Marc Andressen on Bloomberg

Bloomberg recently TV interviewed Marc Andreessen, the guy who’s famous for co-founding Netscape and currently works as a VC at his own Silicon Valley VC shop, Andreessen Horowitz.

Towards the end of the interview, he was asked what’s big for 2013. After saying that tablet growth would still be huge, he followed up with this quote:

"The other thing I think I'd point to is the $50 Android smartphone is about to hit the market worldwide. Smartphones are about to be put in the hands of another 3 billion people who don't have them. And that's probably the single biggest thing that's happening right now."

In the developed world, we tend to think of Android as Samsung Galaxy S3 and S4, the new HTC One, maybe some Sony, and throw Motorola in for good measure. Yeah, we hear about cheaper hardware, but rarely do we stop to think about what it means to emerging markets.

And, yes, Android is used for some pretty awesome and powerful smartphone hardware. But Android is also about to kill the feature phone. Dead. This means Nokia’s Symbian, and every other less-powerful proprietary feature phone out there.  They are all toast. (Insert BlackBerry and Windows Phone jokes here. But that's not what we're talking about.)

Commoditization is coming

Who’s going to make these phones? There are already lesser-known brands in India and China cranking out cheap Android phones. And then there’s Samsung and LG, who make all sorts of hardware that we never hear about. Same went for Motorola, too.

What we’re talking about here is the commoditization of smartphones at the low end of the market and taking the carriers out of the equation. If you’re old enough to remember how regular household landline phones were sold a couple of decades ago, you basically walked into the phone company’s retail store to buy (or even rent) a phone. Eventually the quality of other products (sold in other stores) improved, and phone companies stopped trying to control the sale of phones. 

I remember 10 years ago talking to my friends in the investing community about how this trend would eventually repeat itself in the land of mobile. But with advancing radio technologies (2G, then EDGE, then UMTS, then HSPA, then HSPA+, and finally LTE), it never really happened. 

In fact, back in those days when a new radio technology was deployed by carriers it was often a year or two before handsets hit the market to take advantage of the technology. Remember how long it took for 3G phones to hit? It was way after UMTS deployment began. 

But today these technologies are fairly mature. And in developed markets where 2G, 2.5G and sometimes 3G are available, the radio code is stable, the chipsets are cheap, and there is no good reason for carriers to be a bottleneck to cheap access to decent smartphones. So it makes sense that in emerging markets, during 2013 and 2014, the next 3 billion people are going to start to become connected to the mobile Internet. The ramifications of this are pretty awesome.  It’s widely known that wireless internet connectivity helps boost a country’s GDP faster than just about anything else.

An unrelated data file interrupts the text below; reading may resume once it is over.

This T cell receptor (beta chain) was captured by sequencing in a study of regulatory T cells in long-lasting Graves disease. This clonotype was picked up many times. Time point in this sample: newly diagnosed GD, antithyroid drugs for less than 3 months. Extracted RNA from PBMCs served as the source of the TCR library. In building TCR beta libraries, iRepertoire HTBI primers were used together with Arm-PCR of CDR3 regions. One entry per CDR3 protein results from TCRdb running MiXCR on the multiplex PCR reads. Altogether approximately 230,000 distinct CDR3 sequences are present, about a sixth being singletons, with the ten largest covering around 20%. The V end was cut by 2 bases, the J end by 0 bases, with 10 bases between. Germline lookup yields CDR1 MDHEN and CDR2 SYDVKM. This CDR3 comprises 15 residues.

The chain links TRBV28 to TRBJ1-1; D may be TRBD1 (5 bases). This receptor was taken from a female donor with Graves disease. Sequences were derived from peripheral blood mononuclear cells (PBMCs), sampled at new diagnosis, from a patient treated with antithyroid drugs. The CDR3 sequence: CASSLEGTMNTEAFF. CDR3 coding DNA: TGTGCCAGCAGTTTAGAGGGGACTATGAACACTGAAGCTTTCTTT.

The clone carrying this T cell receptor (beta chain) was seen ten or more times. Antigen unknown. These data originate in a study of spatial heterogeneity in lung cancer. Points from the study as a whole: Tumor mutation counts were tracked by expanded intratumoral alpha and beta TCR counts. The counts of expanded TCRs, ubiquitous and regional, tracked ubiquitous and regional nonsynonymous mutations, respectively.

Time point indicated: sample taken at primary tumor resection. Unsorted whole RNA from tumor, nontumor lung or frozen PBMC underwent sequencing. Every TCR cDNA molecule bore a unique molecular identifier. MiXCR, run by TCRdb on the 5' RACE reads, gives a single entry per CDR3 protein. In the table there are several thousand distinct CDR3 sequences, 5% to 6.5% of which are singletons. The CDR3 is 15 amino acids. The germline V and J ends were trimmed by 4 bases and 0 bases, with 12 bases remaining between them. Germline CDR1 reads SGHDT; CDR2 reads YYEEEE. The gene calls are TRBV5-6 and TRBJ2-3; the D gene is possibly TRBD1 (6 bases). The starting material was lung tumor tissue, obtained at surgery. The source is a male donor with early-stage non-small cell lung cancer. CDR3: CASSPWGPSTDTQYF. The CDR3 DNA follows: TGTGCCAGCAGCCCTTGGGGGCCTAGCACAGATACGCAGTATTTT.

A good spot for Google

Some might say that Google (and Android), are playing a big factor in catching these developing markets up to where they should be. I think that’s true.  And I also think it will be very profitable for Google to do this. Its services drive revenue, and Google is pretty much set to dominate in emerging markets.

Think of how tough this must be for Microsoft. When Nokia partnered with the Redmond giant, they HAD to know Symbian was going to disappear at the low end of the market within a few years. They had a chance to push Windows into the low end quickly, to avoid this brutal ending.  But they didn’t do it. They entered the race at the top of the market, and things aren’t going well.

Sadly for Microsoft, I think we’re now seeing a story unfold where Google wins the low end, Google and Apple are winning the top end, and everyone else is fighting for a relevance, or ownership of a niche segment of the market.

 
There are 30 comments

Reader comments

Andreessen: Android poised to explode in emerging markets

30 Comments
Sort by Rating

Don't know if those Firefox phones are smart, but they are pretty cheap too. I wouldn't be surprised if they ran for $50 soon too.

The main mistake Apple and Microsoft folks there up in north are making is lack of ability to understand what this world really looks like. If you are reading western technology websites and magazine those pundits hardly never talk about people of so called 3rd world and not correctly about folks in developing countries too. So called "west" (including Japan and S.Korea) is just about 17% of world population and even there great deal of people are not ready to buy hyped iPads and expensive Windows-devices.

It looks like western technology pundits are living in their elitist bubble with no idea of mobile revolution. This guys and girls have heads full of Cupertino and Redmond hype, wishes. Their intellectual capacity is not great enough understand even patent trolling as a last battle of those western giants like Nokia, Microsoft, Apple etc... Of course there are rooms left for them too but just about 15% of global markets.